Pictogram voting comment.svg Comment The main page needs some sort of introductory text about this particular edition, if we can provide it. Since this is our only edition of the work at present, it could also benefit from a brief explanation of the origin and nature of the work. --EncycloPetey (talk) 04:03, 21 June 2016 (UTC)
This is not our only edition. Another edition is Index:The Fables of Bidpai (Panchatantra).djvu. Hrishikes (talk) 04:10, 21 June 2016 (UTC)
Then we need a versions page, and links both ways between that page and the versions themselves. This version will need to have its own data item at Wikidata, and the versions page should be linked to the primary data item. --EncycloPetey (talk) 05:15, 21 June 2016 (UTC)
Yes check.svg DoneBeleg Tâl (talk) 13:25, 21 June 2016 (UTC)
Pictogram voting comment.svg Comment The main page needs some sort of introductory text about this particular edition. --EncycloPetey (talk) 18:33, 21 June 2016 (UTC)
Yes check.svg Done -- Hrishikes (talk) 03:49, 22 June 2016 (UTC)

Pictogram voting comment.svg Comment I'm slotting this in as the October 2016 FT. We still need someone to write the blurb for the main page that explains what this work is, who wrote it, it's significance, and provide information about this particular edition. I am not knowledgeable enough to write such a blurb, and without one, this text cannot be slotted into the FT template. So, until such a blurb is submitted, this text cannot be scheduled to appear on the main page. --EncycloPetey (talk) 14:21, 1 August 2016 (UTC)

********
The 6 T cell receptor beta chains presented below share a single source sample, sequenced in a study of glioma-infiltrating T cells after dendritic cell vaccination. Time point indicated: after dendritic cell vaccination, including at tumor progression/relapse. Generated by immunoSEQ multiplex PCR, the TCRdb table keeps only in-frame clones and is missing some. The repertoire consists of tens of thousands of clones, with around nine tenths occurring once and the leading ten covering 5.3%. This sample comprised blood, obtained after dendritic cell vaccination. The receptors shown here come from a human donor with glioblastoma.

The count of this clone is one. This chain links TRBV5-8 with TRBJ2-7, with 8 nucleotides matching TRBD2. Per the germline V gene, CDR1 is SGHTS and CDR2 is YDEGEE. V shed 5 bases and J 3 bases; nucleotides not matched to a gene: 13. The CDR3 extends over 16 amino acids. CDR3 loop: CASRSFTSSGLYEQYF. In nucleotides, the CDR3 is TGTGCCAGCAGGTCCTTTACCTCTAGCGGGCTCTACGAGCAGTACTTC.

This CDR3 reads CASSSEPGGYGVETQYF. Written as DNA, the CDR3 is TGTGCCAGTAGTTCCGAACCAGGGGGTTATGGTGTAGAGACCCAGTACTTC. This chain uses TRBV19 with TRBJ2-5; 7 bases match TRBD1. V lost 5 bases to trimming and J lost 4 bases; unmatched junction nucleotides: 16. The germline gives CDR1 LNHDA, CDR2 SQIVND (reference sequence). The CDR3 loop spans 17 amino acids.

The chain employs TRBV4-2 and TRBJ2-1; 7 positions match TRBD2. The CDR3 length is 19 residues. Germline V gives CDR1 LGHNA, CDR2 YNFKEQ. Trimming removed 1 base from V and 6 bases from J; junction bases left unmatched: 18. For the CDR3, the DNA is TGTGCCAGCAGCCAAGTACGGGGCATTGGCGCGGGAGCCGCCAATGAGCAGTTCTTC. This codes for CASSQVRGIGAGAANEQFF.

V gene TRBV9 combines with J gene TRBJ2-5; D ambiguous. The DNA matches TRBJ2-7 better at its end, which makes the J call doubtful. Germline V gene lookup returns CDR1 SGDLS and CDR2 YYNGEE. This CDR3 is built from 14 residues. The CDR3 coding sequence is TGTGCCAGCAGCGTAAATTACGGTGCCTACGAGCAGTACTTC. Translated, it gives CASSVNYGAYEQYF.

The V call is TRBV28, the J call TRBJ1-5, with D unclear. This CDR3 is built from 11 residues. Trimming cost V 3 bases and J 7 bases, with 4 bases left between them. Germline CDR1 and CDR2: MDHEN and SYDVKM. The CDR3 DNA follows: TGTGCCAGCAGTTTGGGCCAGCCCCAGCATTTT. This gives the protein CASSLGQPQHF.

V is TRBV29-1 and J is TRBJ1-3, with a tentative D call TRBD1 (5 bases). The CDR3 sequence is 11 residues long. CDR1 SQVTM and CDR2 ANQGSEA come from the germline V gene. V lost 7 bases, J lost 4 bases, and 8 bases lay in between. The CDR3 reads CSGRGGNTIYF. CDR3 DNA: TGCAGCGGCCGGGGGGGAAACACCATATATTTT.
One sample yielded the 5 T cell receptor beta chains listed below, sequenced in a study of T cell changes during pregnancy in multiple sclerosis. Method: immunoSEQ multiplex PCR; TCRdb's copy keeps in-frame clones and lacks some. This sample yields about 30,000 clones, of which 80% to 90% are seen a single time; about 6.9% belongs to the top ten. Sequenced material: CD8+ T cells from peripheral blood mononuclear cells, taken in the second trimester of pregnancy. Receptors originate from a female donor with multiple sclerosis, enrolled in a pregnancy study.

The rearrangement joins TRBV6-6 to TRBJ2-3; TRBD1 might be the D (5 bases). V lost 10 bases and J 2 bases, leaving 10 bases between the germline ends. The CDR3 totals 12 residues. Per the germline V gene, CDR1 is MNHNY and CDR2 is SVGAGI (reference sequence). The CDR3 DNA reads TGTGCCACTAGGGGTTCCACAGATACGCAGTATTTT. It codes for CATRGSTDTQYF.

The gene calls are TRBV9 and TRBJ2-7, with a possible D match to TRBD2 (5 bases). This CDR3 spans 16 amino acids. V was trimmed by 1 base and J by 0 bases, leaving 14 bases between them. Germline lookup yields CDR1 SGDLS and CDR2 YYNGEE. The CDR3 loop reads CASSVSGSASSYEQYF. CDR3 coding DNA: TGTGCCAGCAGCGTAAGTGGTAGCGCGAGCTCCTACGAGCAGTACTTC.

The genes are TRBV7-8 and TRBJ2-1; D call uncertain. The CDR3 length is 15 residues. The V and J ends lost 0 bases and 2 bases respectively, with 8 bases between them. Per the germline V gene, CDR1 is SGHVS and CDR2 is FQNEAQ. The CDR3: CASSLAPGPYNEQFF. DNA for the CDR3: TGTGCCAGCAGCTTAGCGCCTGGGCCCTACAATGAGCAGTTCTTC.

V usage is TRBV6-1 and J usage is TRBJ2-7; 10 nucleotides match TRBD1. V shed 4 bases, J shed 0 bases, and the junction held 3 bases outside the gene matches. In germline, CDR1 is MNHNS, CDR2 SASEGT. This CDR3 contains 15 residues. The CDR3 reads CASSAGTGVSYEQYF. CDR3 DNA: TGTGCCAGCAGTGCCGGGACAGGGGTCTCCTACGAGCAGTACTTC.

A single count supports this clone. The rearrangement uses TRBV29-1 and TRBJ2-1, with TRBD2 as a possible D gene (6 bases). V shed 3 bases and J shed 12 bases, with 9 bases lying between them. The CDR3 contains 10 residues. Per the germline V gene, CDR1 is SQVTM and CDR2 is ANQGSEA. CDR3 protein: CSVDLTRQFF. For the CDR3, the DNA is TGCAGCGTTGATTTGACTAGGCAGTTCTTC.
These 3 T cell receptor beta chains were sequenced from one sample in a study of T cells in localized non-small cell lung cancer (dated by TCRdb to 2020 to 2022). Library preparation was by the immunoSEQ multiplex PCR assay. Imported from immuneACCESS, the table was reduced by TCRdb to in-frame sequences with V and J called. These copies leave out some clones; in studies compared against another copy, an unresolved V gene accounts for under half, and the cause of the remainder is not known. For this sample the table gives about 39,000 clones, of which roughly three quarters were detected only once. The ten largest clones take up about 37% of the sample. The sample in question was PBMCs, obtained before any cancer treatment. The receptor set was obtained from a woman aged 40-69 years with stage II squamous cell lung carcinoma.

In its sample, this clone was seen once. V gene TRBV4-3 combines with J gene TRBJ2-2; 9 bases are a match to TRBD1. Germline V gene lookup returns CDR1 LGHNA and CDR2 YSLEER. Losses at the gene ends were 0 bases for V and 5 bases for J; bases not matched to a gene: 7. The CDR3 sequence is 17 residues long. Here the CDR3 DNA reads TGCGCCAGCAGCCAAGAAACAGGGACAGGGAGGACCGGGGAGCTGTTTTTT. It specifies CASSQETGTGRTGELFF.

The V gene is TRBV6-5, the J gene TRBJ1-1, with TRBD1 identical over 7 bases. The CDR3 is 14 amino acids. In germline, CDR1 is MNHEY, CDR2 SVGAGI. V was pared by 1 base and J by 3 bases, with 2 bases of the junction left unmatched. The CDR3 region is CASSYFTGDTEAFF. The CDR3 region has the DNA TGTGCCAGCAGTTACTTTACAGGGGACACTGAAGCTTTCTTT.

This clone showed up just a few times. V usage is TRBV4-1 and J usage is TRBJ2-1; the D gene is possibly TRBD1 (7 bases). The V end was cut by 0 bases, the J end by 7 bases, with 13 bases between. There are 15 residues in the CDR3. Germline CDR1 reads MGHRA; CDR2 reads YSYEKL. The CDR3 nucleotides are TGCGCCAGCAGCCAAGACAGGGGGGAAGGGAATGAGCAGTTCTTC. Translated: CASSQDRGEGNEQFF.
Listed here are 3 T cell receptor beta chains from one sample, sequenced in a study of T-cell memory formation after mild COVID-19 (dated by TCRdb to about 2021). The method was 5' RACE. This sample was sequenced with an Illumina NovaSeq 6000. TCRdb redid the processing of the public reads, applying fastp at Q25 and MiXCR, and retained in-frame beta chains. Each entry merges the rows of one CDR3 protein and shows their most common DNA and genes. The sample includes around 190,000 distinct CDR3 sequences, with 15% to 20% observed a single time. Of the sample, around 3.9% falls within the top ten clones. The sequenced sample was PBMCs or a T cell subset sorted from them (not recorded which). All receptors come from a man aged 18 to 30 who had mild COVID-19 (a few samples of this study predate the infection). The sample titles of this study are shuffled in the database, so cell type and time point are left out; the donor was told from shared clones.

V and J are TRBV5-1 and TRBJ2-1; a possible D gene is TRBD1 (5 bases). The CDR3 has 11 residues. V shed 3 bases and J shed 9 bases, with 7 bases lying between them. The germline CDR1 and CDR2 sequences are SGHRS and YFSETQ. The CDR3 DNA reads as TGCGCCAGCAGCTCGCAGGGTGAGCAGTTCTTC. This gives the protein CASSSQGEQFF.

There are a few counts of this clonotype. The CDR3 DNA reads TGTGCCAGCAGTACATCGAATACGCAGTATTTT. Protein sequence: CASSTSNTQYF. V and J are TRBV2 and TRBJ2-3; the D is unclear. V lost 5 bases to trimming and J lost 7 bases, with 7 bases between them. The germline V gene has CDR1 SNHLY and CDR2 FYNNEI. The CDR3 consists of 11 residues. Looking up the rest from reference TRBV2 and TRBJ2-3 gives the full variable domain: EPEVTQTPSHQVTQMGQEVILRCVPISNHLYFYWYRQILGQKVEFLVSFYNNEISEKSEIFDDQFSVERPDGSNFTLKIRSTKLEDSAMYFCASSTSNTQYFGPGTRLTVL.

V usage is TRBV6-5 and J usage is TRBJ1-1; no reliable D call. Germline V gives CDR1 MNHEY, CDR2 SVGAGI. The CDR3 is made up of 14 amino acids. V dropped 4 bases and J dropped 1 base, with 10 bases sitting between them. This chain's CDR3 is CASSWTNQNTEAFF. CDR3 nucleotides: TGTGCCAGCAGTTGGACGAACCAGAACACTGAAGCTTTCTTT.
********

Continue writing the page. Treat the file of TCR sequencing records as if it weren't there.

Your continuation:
The Panchatantra is an ancient collection of animal fables presented within a frame narrative. Written in the 3rd century BCE, it is attributed to the Indian scholar Vishnu Sharma, though many of the fables included are much older. Over two hundred versions are known to exist in over fifty languages. This 12th-century recension by the Jain monk Purnabhadra, known as the North Western Family Sanskrit text, is a blending and rearranging of three earlier texts. The translation by Arthur William Ryder remains popular and retains the prose and verse sections of the original.

Beleg Tâl (talk) 12:24, 17 November 2016 (UTC)